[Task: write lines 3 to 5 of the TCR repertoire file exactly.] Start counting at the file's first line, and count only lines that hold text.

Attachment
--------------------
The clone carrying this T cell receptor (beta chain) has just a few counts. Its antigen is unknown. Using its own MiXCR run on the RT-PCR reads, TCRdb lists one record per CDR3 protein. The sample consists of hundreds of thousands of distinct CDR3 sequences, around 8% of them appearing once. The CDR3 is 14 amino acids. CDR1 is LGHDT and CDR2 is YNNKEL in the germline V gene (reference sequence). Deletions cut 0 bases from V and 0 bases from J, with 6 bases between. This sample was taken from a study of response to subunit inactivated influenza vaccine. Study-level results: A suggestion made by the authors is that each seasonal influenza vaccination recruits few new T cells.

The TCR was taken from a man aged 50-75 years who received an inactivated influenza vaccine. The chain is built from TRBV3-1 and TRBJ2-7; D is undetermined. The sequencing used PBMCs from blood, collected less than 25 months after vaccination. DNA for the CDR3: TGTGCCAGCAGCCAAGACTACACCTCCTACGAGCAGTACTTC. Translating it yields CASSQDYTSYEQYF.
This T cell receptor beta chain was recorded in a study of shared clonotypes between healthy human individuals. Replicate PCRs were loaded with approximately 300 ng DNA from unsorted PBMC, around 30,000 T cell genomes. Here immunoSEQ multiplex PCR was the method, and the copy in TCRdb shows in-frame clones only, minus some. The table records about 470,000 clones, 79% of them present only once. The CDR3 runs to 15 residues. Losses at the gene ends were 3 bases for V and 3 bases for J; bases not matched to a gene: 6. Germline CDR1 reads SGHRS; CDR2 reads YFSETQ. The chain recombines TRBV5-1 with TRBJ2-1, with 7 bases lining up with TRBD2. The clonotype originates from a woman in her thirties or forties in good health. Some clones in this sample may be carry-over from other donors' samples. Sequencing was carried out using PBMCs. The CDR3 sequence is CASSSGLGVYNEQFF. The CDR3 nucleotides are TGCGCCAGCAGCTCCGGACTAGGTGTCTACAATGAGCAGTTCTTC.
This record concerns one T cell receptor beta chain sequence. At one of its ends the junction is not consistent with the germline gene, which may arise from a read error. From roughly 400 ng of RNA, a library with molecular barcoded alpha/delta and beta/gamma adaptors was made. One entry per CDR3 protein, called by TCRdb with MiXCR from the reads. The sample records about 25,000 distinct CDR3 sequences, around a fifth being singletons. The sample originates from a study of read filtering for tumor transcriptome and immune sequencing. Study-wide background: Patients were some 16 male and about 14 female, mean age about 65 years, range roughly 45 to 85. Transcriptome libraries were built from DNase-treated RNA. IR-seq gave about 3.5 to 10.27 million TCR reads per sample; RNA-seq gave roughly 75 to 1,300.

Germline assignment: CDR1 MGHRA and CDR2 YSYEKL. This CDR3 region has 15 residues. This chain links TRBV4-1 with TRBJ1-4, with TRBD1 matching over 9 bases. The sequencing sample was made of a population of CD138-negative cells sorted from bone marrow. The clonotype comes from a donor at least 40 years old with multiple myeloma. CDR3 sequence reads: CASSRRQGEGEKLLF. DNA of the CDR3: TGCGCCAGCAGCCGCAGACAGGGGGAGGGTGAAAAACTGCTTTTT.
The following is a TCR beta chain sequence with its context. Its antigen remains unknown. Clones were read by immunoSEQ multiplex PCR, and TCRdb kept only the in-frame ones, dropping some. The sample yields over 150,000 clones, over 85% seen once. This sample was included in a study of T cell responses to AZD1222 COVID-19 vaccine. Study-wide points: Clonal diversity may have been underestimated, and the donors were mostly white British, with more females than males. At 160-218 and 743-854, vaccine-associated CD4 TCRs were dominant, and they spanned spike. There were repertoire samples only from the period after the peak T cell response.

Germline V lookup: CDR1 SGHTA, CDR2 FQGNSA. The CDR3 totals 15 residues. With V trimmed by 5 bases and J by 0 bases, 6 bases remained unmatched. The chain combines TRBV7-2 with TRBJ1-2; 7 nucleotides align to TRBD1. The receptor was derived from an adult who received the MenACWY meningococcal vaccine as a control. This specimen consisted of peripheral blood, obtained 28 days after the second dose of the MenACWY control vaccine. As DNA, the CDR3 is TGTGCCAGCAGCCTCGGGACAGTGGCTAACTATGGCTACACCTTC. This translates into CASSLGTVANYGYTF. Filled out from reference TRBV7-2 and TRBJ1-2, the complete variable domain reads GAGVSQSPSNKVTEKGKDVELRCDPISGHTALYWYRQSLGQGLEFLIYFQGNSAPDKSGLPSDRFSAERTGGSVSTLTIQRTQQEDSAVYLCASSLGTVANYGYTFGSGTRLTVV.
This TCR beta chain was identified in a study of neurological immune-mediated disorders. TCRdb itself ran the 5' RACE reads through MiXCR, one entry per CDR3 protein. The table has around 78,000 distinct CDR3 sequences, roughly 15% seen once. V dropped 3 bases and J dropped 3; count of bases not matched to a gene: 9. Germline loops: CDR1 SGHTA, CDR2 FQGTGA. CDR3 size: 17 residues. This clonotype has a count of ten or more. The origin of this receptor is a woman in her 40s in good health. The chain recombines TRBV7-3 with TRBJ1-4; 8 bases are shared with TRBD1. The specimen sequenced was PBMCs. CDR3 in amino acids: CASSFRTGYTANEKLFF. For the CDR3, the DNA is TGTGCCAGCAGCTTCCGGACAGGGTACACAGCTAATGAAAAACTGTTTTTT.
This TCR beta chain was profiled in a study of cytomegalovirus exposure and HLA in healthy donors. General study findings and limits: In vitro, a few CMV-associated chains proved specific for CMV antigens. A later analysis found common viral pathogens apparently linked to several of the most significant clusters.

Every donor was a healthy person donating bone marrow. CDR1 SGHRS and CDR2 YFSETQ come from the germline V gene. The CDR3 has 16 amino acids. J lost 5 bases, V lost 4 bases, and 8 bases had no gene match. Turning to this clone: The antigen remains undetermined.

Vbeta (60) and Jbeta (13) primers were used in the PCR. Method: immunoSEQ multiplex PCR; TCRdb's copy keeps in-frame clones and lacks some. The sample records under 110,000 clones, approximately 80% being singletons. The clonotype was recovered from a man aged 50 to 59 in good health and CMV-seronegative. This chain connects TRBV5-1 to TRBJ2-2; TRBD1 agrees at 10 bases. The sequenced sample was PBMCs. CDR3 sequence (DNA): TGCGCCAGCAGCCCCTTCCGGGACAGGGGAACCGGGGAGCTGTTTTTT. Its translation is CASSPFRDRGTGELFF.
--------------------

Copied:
This T cell receptor beta chain was recorded in a study of shared clonotypes between healthy human individuals. Replicate PCRs were loaded with approximately 300 ng DNA from unsorted PBMC, around 30,000 T cell genomes. Here immunoSEQ multiplex PCR was the method, and the copy in TCRdb shows in-frame clones only, minus some. The table records about 470,000 clones, 79% of them present only once. The CDR3 runs to 15 residues. Losses at the gene ends were 3 bases for V and 3 bases for J; bases not matched to a gene: 6. Germline CDR1 reads SGHRS; CDR2 reads YFSETQ. The chain recombines TRBV5-1 with TRBJ2-1, with 7 bases lining up with TRBD2. The clonotype originates from a woman in her thirties or forties in good health. Some clones in this sample may be carry-over from other donors' samples. Sequencing was carried out using PBMCs. The CDR3 sequence is CASSSGLGVYNEQFF. The CDR3 nucleotides are TGCGCCAGCAGCTCCGGACTAGGTGTCTACAATGAGCAGTTCTTC.
This record concerns one T cell receptor beta chain sequence. At one of its ends the junction is not consistent with the germline gene, which may arise from a read error. From roughly 400 ng of RNA, a library with molecular barcoded alpha/delta and beta/gamma adaptors was made. One entry per CDR3 protein, called by TCRdb with MiXCR from the reads. The sample records about 25,000 distinct CDR3 sequences, around a fifth being singletons. The sample originates from a study of read filtering for tumor transcriptome and immune sequencing. Study-wide background: Patients were some 16 male and about 14 female, mean age about 65 years, range roughly 45 to 85. Transcriptome libraries were built from DNase-treated RNA. IR-seq gave about 3.5 to 10.27 million TCR reads per sample; RNA-seq gave roughly 75 to 1,300.

Germline assignment: CDR1 MGHRA and CDR2 YSYEKL. This CDR3 region has 15 residues. This chain links TRBV4-1 with TRBJ1-4, with TRBD1 matching over 9 bases. The sequencing sample was made of a population of CD138-negative cells sorted from bone marrow. The clonotype comes from a donor at least 40 years old with multiple myeloma. CDR3 sequence reads: CASSRRQGEGEKLLF. DNA of the CDR3: TGCGCCAGCAGCCGCAGACAGGGGGAGGGTGAAAAACTGCTTTTT.